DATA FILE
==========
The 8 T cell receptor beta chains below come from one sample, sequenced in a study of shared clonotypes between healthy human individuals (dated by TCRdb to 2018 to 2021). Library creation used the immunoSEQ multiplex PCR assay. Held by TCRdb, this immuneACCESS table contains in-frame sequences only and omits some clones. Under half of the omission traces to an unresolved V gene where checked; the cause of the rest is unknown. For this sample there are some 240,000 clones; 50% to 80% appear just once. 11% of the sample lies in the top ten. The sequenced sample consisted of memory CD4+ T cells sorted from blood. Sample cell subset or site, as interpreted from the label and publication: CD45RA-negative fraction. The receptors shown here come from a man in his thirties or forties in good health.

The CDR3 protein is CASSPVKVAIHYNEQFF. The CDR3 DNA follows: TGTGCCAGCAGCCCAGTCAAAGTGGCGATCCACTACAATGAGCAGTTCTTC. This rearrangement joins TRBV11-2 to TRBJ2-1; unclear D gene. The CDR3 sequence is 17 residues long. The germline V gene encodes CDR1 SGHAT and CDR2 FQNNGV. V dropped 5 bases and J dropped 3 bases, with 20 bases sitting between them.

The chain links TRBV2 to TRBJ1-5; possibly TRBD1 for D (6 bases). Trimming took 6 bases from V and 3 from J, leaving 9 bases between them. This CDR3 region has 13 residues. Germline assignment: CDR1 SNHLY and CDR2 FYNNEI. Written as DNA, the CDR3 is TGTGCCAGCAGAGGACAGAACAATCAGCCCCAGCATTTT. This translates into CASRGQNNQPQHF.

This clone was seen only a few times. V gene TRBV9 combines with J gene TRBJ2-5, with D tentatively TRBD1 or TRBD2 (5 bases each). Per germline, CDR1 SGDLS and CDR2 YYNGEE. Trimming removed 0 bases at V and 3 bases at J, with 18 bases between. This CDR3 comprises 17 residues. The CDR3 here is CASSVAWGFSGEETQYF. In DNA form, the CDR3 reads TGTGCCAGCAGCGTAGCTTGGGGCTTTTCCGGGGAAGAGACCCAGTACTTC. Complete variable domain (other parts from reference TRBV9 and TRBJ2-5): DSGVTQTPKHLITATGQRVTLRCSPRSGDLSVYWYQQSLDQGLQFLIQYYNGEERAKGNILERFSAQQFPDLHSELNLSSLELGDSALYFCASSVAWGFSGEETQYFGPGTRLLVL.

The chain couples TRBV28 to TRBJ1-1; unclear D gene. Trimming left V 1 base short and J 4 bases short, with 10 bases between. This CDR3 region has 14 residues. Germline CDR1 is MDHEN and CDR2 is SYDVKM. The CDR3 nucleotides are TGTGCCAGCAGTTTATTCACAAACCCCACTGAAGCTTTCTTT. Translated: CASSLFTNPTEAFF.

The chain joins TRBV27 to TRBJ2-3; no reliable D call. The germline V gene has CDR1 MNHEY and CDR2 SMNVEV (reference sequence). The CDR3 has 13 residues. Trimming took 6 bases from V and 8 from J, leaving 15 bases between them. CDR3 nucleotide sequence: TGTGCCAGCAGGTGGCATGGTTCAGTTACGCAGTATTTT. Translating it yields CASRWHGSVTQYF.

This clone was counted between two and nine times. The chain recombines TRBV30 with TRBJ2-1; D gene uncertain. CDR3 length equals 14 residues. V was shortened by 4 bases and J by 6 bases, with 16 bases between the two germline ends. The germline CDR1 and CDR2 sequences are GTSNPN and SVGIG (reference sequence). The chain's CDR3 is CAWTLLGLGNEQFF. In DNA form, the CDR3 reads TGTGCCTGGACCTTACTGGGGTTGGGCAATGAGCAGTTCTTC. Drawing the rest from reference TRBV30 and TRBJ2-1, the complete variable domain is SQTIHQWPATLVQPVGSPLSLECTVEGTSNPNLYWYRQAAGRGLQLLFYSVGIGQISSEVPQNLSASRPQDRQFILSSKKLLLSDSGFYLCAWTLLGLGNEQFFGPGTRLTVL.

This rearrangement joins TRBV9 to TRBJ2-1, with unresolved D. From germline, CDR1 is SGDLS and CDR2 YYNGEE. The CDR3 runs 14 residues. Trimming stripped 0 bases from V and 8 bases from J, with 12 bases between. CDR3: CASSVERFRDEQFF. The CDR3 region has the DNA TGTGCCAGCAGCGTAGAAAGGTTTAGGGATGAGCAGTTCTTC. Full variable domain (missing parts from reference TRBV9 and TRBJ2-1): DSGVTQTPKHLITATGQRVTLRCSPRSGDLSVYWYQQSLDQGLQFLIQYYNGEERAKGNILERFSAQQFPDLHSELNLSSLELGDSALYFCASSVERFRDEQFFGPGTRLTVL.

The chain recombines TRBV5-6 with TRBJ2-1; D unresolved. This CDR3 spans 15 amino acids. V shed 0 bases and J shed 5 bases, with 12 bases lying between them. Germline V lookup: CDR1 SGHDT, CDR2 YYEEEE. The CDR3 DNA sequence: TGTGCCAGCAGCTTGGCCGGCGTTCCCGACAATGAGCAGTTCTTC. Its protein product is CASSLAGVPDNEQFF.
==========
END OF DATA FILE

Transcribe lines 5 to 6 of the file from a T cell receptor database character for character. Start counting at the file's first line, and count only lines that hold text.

The chain couples TRBV28 to TRBJ1-1; unclear D gene. Trimming left V 1 base short and J 4 bases short, with 10 bases between. This CDR3 region has 14 residues. Germline CDR1 is MDHEN and CDR2 is SYDVKM. The CDR3 nucleotides are TGTGCCAGCAGTTTATTCACAAACCCCACTGAAGCTTTCTTT. Translated: CASSLFTNPTEAFF.

The chain joins TRBV27 to TRBJ2-3; no reliable D call. The germline V gene has CDR1 MNHEY and CDR2 SMNVEV (reference sequence). The CDR3 has 13 residues. Trimming took 6 bases from V and 8 from J, leaving 15 bases between them. CDR3 nucleotide sequence: TGTGCCAGCAGGTGGCATGGTTCAGTTACGCAGTATTTT. Translating it yields CASRWHGSVTQYF.